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More aid getting from US pier to people in Gaza, officials say, after troubled launch

Updated 6 sec ago
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More aid getting from US pier to people in Gaza, officials say, after troubled launch

  • Crowds overrun some of the first trucks coming from the new US-led sea route and taking its contents over the weekend, leading to a two-day suspension of aid distribution
  • At maximum capacity, the pier would bring in enough food for 500,000 of Gaza’s people. US officials stressed the need for flow through open land crossings for the remaining 1.8 million

WASHINGTON: A six-day-old US pier project in Gaza is starting to get more aid to Palestinians in need but conditions are challenging, US officials said Thursday. That reflects the larger problems bringing food and other supplies to starving people in the besieged territory.

The floating pier had a troubled launch, with crowds overrunning some of the first trucks coming from the new US-led sea route and taking its contents over the weekend. One man in the crowd was shot dead in still-unexplained circumstances. It led to a two-day suspension of aid distribution.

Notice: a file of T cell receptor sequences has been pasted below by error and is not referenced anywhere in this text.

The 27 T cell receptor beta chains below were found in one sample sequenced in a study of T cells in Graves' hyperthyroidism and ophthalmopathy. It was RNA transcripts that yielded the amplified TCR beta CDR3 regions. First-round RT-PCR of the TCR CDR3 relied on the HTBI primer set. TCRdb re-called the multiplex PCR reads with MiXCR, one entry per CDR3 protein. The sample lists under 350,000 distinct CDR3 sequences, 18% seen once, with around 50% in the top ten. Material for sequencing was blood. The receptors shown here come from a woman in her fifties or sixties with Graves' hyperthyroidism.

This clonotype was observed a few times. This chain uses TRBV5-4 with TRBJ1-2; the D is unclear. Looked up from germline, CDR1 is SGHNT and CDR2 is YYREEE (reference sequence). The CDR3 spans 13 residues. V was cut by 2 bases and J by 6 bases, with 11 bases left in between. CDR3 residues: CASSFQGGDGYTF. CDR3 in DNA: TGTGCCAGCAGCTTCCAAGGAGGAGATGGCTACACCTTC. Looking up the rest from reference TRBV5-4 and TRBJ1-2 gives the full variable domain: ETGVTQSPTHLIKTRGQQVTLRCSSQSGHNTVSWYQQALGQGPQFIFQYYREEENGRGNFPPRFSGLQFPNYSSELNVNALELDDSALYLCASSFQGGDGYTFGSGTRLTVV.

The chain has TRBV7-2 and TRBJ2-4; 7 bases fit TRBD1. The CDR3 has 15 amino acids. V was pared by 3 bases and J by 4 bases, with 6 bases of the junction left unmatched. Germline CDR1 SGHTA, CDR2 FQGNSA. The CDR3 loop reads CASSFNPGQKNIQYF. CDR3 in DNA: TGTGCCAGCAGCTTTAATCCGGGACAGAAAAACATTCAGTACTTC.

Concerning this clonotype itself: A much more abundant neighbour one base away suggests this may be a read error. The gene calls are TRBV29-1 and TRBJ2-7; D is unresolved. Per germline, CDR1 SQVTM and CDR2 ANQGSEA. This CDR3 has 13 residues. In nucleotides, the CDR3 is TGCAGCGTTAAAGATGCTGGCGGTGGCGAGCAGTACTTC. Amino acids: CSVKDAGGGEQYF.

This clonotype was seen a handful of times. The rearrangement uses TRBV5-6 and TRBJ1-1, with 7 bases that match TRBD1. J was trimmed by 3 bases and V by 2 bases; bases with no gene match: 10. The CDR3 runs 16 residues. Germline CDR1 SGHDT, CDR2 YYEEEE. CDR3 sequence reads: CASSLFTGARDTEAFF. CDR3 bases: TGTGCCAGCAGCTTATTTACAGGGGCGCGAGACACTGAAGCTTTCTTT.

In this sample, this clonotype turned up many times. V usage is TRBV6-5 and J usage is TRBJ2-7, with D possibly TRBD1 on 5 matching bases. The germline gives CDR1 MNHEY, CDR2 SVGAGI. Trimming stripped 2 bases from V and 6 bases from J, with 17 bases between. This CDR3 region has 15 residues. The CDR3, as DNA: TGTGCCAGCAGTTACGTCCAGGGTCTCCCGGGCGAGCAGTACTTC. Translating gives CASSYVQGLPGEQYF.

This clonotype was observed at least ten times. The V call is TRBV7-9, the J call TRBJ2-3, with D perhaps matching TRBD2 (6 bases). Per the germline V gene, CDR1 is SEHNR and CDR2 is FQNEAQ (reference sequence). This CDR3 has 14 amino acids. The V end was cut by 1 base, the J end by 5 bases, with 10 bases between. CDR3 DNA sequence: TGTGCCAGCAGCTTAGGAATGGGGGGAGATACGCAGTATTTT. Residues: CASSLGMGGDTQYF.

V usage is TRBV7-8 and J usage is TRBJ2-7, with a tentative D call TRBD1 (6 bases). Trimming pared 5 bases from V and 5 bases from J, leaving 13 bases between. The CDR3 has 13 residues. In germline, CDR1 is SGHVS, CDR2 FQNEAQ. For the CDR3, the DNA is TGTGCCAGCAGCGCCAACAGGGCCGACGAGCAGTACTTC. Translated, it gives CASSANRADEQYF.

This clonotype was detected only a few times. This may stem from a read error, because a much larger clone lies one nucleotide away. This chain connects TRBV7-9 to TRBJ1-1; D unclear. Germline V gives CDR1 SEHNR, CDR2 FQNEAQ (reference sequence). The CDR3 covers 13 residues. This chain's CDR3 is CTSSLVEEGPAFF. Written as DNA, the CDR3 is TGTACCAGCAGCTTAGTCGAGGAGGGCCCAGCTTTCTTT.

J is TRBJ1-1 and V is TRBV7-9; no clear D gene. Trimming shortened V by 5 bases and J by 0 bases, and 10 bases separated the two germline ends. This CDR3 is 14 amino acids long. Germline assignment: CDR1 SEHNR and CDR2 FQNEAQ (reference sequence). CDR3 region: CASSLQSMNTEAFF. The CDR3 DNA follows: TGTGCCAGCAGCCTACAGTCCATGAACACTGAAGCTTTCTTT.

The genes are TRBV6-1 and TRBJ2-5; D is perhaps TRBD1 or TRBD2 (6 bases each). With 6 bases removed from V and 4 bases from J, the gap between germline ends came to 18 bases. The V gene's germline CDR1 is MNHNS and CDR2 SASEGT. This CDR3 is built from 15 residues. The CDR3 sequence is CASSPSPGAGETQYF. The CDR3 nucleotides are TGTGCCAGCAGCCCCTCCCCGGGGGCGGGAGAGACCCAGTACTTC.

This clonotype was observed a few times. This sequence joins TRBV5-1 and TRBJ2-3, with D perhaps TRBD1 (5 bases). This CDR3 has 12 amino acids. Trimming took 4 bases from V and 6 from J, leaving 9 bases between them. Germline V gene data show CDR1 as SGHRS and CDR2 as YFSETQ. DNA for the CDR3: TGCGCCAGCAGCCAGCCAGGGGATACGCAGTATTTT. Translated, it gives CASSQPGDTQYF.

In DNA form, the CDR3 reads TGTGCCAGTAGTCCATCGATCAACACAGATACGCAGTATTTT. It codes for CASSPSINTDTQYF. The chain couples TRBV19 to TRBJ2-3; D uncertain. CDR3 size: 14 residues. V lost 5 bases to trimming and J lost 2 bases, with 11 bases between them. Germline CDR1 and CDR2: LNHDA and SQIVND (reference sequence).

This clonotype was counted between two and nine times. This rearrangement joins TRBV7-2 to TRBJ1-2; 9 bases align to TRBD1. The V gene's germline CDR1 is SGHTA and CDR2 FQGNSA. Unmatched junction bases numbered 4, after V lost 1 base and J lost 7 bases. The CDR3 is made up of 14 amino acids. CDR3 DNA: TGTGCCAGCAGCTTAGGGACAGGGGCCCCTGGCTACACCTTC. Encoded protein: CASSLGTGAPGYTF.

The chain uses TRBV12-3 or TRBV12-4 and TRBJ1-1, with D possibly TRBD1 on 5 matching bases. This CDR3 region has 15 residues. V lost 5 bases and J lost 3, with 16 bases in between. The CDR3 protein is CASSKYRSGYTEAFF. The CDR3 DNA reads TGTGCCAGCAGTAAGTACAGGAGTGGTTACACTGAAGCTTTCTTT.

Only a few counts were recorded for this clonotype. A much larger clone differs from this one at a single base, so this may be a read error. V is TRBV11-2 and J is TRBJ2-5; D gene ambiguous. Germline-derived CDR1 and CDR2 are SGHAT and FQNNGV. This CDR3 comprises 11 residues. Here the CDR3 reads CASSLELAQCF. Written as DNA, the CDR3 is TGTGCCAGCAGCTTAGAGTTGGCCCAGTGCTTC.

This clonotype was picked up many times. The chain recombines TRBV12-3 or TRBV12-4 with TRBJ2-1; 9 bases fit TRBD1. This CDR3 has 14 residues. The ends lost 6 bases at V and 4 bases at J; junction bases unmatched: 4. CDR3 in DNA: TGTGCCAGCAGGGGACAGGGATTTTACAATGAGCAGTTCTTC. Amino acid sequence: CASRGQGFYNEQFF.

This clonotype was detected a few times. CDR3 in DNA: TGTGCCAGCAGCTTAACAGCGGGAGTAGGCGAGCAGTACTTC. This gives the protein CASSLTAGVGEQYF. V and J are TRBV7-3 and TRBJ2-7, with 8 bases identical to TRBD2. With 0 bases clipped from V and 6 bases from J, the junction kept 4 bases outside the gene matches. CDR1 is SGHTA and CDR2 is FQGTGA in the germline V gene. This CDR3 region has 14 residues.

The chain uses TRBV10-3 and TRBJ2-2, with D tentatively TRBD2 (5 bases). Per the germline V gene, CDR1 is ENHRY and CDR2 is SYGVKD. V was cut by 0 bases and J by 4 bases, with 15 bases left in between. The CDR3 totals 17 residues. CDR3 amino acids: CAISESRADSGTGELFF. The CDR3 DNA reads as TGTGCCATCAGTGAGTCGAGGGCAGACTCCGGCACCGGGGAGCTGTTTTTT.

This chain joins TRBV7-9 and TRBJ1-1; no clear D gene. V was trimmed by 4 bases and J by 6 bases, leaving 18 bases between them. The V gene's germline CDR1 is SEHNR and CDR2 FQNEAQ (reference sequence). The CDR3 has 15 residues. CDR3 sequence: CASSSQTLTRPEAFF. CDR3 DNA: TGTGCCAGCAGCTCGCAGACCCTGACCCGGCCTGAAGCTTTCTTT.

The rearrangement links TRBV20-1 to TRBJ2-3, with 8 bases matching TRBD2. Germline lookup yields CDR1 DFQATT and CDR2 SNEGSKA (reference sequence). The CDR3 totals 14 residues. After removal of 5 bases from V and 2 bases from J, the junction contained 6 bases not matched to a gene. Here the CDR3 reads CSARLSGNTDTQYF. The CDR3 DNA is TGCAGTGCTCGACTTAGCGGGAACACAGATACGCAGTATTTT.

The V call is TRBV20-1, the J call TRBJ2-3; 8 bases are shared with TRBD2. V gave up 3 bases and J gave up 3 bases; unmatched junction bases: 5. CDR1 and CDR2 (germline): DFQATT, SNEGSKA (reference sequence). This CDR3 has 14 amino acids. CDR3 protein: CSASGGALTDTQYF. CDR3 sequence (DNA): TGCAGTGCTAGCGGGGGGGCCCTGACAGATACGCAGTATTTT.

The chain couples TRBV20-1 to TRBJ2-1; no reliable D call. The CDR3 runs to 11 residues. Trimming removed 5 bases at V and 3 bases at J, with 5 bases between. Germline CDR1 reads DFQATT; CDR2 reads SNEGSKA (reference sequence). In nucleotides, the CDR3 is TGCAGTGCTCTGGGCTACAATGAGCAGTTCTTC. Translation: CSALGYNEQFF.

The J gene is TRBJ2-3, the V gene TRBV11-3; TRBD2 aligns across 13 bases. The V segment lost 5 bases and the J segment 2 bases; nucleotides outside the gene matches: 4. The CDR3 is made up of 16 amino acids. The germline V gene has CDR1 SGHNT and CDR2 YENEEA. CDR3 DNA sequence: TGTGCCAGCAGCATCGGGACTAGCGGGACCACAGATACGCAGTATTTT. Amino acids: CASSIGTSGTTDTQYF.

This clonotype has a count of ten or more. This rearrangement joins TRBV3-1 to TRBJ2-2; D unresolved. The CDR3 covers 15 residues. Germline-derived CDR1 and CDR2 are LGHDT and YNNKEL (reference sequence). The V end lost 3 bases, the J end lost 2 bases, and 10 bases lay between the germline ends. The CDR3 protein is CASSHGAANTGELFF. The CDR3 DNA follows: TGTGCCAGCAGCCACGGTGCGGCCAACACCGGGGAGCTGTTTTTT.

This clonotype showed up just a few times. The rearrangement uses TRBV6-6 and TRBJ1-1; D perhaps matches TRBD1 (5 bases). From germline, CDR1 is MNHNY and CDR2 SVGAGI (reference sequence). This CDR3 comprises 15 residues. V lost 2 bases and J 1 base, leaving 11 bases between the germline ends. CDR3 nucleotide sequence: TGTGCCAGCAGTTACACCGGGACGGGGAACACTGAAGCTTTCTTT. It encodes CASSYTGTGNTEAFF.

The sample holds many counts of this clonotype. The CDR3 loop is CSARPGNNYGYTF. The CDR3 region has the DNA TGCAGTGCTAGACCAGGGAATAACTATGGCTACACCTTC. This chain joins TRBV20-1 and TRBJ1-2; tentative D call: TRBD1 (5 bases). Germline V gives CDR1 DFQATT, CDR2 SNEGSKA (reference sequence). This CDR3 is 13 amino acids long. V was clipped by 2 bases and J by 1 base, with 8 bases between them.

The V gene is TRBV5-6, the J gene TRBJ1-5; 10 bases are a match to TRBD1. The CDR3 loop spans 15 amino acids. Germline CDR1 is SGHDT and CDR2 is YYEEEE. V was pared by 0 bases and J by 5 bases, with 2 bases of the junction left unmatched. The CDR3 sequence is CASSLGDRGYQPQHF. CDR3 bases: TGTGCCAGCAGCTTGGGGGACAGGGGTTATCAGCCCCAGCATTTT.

The US military worked with the UN and Israeli officials to select safer alternate routes for trucks coming from the pier, US Vice Admiral Brad Cooper told reporters Thursday.
As a result, the US pier on Wednesday accounted for 27 of the 70 total trucks of aid that the UN was able to round up from all land and sea crossings into Gaza for distribution to civilians, the United States said.
That’s a fraction of the 150 truckloads of food, emergency nutrition treatment and other supplies that US officials aim to bring in when the sea route is working at maximum capacity.
Plus, Gaza needs 600 trucks entering each day, according to the US Agency for International Development, to curb a famine that the heads of USAID and the UN World Food Program have said has begun in the north and to keep it from spreading south.

Only one of the 54 trucks that came from the pier Tuesday and Wednesday encountered any security issues on their way to aid warehouses and distribution points, US officials said. They called the issues “minor” but gave no details.
A deepening Israeli offensive in the southern city of Rafah has made it impossible for aid shipments to get through the crossing there, which is a key source for fuel and food coming into Gaza. Israel says it is bringing aid in through another border crossing, Kerem Shalom, but humanitarian organizations say Israeli military operations make it difficult for them to retrieve the aid there for distribution.
The Biden administration last week launched the $320 million floating pier for a new maritime aid route into Gaza as the seven-month-old Israel-Hamas war and Israeli restrictions on land crossings have severely limited food deliveries to 2.3 million Palestinians.
For all humanitarian efforts, “the risks are manifold,” Daniel Dieckhaus, USAID’s response director for Gaza, said at a briefing with Cooper. “This is an active conflict with deteriorating conditions.”